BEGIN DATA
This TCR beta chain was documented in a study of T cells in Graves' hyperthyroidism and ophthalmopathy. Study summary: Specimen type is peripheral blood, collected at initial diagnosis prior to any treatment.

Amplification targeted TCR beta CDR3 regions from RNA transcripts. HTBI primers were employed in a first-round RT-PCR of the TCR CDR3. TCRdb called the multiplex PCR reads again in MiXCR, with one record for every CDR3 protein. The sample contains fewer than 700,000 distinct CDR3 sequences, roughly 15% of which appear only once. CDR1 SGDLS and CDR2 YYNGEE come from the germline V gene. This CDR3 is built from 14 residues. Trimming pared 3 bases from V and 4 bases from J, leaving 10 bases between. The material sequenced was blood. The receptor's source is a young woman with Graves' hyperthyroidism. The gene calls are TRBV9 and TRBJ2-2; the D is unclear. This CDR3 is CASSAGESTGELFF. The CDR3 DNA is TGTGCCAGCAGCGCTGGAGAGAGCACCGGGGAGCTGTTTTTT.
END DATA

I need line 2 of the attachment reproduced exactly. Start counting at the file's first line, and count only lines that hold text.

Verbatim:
Amplification targeted TCR beta CDR3 regions from RNA transcripts. HTBI primers were employed in a first-round RT-PCR of the TCR CDR3. TCRdb called the multiplex PCR reads again in MiXCR, with one record for every CDR3 protein. The sample contains fewer than 700,000 distinct CDR3 sequences, roughly 15% of which appear only once. CDR1 SGDLS and CDR2 YYNGEE come from the germline V gene. This CDR3 is built from 14 residues. Trimming pared 3 bases from V and 4 bases from J, leaving 10 bases between. The material sequenced was blood. The receptor's source is a young woman with Graves' hyperthyroidism. The gene calls are TRBV9 and TRBJ2-2; the D is unclear. This CDR3 is CASSAGESTGELFF. The CDR3 DNA is TGTGCCAGCAGCGCTGGAGAGAGCACCGGGGAGCTGTTTTTT.